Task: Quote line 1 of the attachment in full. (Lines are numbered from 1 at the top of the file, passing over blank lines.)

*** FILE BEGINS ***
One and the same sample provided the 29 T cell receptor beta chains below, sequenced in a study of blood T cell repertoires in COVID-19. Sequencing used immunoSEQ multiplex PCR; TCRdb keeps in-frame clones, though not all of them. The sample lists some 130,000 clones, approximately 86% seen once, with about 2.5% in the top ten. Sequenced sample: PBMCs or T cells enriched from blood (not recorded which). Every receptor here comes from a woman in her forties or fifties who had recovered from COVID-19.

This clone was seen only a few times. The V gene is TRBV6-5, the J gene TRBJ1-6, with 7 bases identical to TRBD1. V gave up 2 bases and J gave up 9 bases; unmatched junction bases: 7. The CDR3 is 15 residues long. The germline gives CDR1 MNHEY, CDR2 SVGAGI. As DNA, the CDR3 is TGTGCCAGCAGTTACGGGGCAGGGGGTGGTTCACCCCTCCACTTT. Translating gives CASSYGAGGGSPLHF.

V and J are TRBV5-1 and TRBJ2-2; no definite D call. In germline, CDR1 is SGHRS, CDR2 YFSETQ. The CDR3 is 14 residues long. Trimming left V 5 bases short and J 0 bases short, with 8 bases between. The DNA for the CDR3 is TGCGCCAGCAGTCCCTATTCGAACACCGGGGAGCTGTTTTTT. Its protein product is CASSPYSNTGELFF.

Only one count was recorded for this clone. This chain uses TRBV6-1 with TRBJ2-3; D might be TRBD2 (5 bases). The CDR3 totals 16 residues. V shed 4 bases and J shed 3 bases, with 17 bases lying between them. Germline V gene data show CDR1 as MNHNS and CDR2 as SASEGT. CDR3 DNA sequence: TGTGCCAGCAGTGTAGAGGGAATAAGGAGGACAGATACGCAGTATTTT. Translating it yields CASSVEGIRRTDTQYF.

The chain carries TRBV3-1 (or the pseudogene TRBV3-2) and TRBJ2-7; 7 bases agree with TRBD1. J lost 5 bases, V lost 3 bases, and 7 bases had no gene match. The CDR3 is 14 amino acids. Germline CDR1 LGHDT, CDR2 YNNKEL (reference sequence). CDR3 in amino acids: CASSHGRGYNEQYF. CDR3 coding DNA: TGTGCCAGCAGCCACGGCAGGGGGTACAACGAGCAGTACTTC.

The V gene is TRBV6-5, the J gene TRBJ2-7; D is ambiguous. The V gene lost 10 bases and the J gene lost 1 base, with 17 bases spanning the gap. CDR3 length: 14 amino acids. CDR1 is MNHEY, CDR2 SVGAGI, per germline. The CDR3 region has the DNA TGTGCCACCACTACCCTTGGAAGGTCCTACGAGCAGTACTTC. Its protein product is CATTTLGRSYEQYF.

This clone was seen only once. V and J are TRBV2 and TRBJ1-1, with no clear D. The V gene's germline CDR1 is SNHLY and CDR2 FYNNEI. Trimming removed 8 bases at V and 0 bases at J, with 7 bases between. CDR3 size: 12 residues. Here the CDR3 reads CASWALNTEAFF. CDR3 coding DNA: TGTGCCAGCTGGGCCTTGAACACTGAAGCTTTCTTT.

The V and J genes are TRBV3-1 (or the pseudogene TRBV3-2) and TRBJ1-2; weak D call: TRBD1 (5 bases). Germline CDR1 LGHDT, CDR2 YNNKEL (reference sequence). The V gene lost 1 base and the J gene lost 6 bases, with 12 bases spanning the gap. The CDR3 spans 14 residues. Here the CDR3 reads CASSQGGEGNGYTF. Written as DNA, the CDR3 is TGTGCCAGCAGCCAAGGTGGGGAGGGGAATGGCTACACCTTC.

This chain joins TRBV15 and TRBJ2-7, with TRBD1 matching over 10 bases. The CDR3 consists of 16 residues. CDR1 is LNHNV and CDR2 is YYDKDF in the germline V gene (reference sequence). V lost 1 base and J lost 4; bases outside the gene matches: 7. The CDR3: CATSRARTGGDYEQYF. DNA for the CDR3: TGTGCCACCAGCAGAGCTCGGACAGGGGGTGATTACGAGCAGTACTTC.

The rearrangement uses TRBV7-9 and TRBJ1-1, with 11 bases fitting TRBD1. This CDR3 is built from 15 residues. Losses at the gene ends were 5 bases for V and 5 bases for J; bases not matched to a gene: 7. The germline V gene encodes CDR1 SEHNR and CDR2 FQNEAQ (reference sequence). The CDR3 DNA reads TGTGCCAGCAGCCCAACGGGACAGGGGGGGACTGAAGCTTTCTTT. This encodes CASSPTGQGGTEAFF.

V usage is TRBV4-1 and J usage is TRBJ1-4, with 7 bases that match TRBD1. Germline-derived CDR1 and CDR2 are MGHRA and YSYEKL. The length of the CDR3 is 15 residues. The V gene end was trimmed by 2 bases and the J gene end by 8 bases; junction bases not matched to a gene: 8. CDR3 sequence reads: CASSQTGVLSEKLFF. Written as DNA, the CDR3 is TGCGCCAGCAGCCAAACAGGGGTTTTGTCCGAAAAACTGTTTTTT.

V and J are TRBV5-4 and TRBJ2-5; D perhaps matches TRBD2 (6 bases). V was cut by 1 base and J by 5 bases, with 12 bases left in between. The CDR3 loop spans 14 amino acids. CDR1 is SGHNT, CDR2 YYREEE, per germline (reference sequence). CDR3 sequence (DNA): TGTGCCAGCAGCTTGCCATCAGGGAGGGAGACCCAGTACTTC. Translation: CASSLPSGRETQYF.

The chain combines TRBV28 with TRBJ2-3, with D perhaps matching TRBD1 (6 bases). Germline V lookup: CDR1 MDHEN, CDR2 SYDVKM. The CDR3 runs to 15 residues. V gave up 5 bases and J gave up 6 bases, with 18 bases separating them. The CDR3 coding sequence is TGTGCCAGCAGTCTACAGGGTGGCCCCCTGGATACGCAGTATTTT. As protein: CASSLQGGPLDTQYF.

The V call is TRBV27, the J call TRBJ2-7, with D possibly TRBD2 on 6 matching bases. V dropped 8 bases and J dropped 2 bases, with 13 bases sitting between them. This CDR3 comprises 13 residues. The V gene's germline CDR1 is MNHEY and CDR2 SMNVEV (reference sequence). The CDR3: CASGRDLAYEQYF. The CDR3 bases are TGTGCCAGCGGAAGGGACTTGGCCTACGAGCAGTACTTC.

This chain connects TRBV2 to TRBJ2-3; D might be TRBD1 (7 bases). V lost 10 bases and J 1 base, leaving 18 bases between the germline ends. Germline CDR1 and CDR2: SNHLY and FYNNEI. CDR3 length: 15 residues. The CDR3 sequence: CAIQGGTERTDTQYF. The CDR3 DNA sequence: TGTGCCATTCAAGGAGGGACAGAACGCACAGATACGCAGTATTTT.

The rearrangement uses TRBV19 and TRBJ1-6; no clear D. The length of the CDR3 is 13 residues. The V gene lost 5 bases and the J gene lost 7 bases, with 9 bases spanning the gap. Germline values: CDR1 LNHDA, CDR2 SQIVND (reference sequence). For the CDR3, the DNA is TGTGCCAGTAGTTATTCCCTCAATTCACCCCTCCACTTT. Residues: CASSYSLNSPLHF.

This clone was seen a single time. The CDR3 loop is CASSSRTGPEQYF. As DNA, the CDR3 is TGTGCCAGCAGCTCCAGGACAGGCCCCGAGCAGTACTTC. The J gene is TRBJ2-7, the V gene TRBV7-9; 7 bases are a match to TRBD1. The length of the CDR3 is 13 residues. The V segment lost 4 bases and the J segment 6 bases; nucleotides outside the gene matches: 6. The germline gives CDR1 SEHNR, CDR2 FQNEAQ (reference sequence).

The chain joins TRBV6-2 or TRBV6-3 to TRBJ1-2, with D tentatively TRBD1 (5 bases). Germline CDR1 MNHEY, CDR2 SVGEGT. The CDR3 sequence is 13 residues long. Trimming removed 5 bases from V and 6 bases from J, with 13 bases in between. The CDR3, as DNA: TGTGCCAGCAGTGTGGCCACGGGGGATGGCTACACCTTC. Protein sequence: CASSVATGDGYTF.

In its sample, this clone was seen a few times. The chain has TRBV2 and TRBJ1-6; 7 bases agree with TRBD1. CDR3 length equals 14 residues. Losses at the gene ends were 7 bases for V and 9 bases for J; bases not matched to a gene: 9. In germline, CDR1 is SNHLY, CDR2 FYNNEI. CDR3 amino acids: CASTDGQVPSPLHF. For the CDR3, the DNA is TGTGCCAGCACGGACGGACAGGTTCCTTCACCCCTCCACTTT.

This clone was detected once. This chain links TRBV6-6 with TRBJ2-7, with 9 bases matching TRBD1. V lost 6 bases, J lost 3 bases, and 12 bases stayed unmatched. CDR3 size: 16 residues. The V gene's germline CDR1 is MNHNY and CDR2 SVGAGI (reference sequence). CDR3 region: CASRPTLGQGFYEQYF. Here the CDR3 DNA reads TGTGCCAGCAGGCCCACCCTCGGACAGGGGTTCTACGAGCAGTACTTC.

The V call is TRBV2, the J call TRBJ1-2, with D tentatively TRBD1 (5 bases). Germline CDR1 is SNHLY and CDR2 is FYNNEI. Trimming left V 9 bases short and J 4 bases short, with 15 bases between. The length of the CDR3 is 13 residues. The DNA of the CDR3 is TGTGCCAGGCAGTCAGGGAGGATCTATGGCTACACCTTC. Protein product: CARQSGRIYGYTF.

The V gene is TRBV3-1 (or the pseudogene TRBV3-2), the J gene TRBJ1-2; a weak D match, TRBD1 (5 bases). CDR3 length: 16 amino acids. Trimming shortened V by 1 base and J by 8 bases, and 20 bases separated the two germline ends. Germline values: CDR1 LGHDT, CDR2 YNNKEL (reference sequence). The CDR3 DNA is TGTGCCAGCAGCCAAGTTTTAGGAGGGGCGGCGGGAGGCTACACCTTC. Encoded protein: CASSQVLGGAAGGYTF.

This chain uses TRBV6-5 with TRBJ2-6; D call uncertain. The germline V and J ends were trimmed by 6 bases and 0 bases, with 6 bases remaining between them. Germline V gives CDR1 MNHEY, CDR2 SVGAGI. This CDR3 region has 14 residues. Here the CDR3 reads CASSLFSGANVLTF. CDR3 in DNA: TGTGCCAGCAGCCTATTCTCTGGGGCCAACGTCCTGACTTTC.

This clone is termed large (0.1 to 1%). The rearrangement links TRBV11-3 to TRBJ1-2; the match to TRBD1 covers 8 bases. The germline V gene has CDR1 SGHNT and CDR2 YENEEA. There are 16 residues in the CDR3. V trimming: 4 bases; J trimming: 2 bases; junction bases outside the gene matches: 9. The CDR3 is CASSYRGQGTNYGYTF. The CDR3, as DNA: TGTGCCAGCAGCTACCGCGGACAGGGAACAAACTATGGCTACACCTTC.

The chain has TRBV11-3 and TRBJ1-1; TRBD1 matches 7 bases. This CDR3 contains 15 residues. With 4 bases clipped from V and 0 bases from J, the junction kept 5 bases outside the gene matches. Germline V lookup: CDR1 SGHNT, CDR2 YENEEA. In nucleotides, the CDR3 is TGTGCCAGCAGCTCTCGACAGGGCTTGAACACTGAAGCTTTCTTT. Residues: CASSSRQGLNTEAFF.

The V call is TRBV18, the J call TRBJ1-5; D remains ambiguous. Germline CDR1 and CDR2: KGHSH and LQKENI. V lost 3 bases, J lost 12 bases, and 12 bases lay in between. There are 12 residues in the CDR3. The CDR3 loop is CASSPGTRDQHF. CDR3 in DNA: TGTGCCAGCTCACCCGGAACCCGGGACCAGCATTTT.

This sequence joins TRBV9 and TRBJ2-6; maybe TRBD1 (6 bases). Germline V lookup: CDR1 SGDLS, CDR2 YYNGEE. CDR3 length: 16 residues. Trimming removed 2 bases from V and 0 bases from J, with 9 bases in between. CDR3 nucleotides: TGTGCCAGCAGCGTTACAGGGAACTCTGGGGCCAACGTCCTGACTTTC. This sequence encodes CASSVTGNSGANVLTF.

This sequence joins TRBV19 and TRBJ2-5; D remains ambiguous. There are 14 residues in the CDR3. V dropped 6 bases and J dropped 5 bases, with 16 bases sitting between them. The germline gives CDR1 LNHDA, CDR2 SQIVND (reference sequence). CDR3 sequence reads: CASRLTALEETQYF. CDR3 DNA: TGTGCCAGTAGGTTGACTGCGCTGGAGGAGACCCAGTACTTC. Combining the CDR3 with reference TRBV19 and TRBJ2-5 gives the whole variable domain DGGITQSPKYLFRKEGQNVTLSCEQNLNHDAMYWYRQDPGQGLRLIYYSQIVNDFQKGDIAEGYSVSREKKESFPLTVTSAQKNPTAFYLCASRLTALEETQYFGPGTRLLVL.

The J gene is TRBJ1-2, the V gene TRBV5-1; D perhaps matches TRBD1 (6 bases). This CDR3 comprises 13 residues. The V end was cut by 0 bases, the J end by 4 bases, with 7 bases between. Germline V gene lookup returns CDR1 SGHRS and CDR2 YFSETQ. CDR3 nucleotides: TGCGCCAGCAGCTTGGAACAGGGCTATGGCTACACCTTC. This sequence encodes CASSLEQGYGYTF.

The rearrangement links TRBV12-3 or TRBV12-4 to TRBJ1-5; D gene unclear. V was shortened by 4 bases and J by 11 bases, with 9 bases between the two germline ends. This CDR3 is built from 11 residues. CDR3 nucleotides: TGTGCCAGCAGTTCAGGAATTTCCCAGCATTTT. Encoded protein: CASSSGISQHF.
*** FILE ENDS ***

One and the same sample provided the 29 T cell receptor beta chains below, sequenced in a study of blood T cell repertoires in COVID-19. Sequencing used immunoSEQ multiplex PCR; TCRdb keeps in-frame clones, though not all of them. The sample lists some 130,000 clones, approximately 86% seen once, with about 2.5% in the top ten. Sequenced sample: PBMCs or T cells enriched from blood (not recorded which). Every receptor here comes from a woman in her forties or fifties who had recovered from COVID-19.